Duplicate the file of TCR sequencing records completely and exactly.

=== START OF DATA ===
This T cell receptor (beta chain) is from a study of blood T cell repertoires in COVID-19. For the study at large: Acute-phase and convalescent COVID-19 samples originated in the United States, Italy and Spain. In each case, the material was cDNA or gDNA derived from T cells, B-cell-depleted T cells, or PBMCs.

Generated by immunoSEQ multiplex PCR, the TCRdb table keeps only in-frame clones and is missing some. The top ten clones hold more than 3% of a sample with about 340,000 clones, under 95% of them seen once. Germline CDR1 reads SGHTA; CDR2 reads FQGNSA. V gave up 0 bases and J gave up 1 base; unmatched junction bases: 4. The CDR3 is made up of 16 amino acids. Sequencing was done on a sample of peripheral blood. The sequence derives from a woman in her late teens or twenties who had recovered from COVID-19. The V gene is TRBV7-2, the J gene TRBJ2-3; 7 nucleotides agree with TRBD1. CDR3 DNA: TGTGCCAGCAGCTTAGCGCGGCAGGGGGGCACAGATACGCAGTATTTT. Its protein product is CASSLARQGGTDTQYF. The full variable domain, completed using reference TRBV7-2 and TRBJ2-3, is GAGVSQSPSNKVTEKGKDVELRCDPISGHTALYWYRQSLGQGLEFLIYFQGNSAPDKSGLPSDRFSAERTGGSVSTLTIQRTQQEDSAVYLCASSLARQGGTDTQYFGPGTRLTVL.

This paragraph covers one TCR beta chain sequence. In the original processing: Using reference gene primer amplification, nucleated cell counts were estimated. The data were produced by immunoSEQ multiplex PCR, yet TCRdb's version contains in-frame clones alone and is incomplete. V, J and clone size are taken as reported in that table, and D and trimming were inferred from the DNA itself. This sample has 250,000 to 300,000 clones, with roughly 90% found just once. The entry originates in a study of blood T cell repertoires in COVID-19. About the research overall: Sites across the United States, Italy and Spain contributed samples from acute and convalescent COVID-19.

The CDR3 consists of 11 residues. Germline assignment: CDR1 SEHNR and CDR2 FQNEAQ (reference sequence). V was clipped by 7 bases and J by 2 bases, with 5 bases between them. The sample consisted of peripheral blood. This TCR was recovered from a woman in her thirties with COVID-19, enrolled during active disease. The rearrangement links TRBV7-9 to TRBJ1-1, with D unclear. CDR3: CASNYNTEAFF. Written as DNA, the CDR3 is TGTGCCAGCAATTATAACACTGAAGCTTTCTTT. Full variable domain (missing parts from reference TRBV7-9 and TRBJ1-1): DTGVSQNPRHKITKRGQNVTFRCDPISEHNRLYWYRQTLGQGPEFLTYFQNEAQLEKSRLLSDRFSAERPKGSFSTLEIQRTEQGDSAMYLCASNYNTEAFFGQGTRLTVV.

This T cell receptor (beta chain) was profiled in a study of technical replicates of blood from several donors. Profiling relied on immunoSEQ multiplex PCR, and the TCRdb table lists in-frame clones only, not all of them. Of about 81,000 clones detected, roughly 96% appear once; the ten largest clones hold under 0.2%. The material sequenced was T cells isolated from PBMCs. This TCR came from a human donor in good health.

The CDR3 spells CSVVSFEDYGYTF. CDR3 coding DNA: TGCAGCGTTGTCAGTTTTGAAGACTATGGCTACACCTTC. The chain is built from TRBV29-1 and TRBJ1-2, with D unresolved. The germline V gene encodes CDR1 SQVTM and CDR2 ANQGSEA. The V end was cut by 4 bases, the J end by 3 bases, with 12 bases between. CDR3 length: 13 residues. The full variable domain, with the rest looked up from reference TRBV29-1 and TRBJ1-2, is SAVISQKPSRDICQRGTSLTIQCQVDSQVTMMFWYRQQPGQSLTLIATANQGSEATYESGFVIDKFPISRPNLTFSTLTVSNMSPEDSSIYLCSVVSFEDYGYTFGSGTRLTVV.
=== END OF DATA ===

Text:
This T cell receptor (beta chain) is from a study of blood T cell repertoires in COVID-19. For the study at large: Acute-phase and convalescent COVID-19 samples originated in the United States, Italy and Spain. In each case, the material was cDNA or gDNA derived from T cells, B-cell-depleted T cells, or PBMCs.

Generated by immunoSEQ multiplex PCR, the TCRdb table keeps only in-frame clones and is missing some. The top ten clones hold more than 3% of a sample with about 340,000 clones, under 95% of them seen once. Germline CDR1 reads SGHTA; CDR2 reads FQGNSA. V gave up 0 bases and J gave up 1 base; unmatched junction bases: 4. The CDR3 is made up of 16 amino acids. Sequencing was done on a sample of peripheral blood. The sequence derives from a woman in her late teens or twenties who had recovered from COVID-19. The V gene is TRBV7-2, the J gene TRBJ2-3; 7 nucleotides agree with TRBD1. CDR3 DNA: TGTGCCAGCAGCTTAGCGCGGCAGGGGGGCACAGATACGCAGTATTTT. Its protein product is CASSLARQGGTDTQYF. The full variable domain, completed using reference TRBV7-2 and TRBJ2-3, is GAGVSQSPSNKVTEKGKDVELRCDPISGHTALYWYRQSLGQGLEFLIYFQGNSAPDKSGLPSDRFSAERTGGSVSTLTIQRTQQEDSAVYLCASSLARQGGTDTQYFGPGTRLTVL.

This paragraph covers one TCR beta chain sequence. In the original processing: Using reference gene primer amplification, nucleated cell counts were estimated. The data were produced by immunoSEQ multiplex PCR, yet TCRdb's version contains in-frame clones alone and is incomplete. V, J and clone size are taken as reported in that table, and D and trimming were inferred from the DNA itself. This sample has 250,000 to 300,000 clones, with roughly 90% found just once. The entry originates in a study of blood T cell repertoires in COVID-19. About the research overall: Sites across the United States, Italy and Spain contributed samples from acute and convalescent COVID-19.

The CDR3 consists of 11 residues. Germline assignment: CDR1 SEHNR and CDR2 FQNEAQ (reference sequence). V was clipped by 7 bases and J by 2 bases, with 5 bases between them. The sample consisted of peripheral blood. This TCR was recovered from a woman in her thirties with COVID-19, enrolled during active disease. The rearrangement links TRBV7-9 to TRBJ1-1, with D unclear. CDR3: CASNYNTEAFF. Written as DNA, the CDR3 is TGTGCCAGCAATTATAACACTGAAGCTTTCTTT. Full variable domain (missing parts from reference TRBV7-9 and TRBJ1-1): DTGVSQNPRHKITKRGQNVTFRCDPISEHNRLYWYRQTLGQGPEFLTYFQNEAQLEKSRLLSDRFSAERPKGSFSTLEIQRTEQGDSAMYLCASNYNTEAFFGQGTRLTVV.

This T cell receptor (beta chain) was profiled in a study of technical replicates of blood from several donors. Profiling relied on immunoSEQ multiplex PCR, and the TCRdb table lists in-frame clones only, not all of them. Of about 81,000 clones detected, roughly 96% appear once; the ten largest clones hold under 0.2%. The material sequenced was T cells isolated from PBMCs. This TCR came from a human donor in good health.

The CDR3 spells CSVVSFEDYGYTF. CDR3 coding DNA: TGCAGCGTTGTCAGTTTTGAAGACTATGGCTACACCTTC. The chain is built from TRBV29-1 and TRBJ1-2, with D unresolved. The germline V gene encodes CDR1 SQVTM and CDR2 ANQGSEA. The V end was cut by 4 bases, the J end by 3 bases, with 12 bases between. CDR3 length: 13 residues. The full variable domain, with the rest looked up from reference TRBV29-1 and TRBJ1-2, is SAVISQKPSRDICQRGTSLTIQCQVDSQVTMMFWYRQQPGQSLTLIATANQGSEATYESGFVIDKFPISRPNLTFSTLTVSNMSPEDSSIYLCSVVSFEDYGYTFGSGTRLTVV.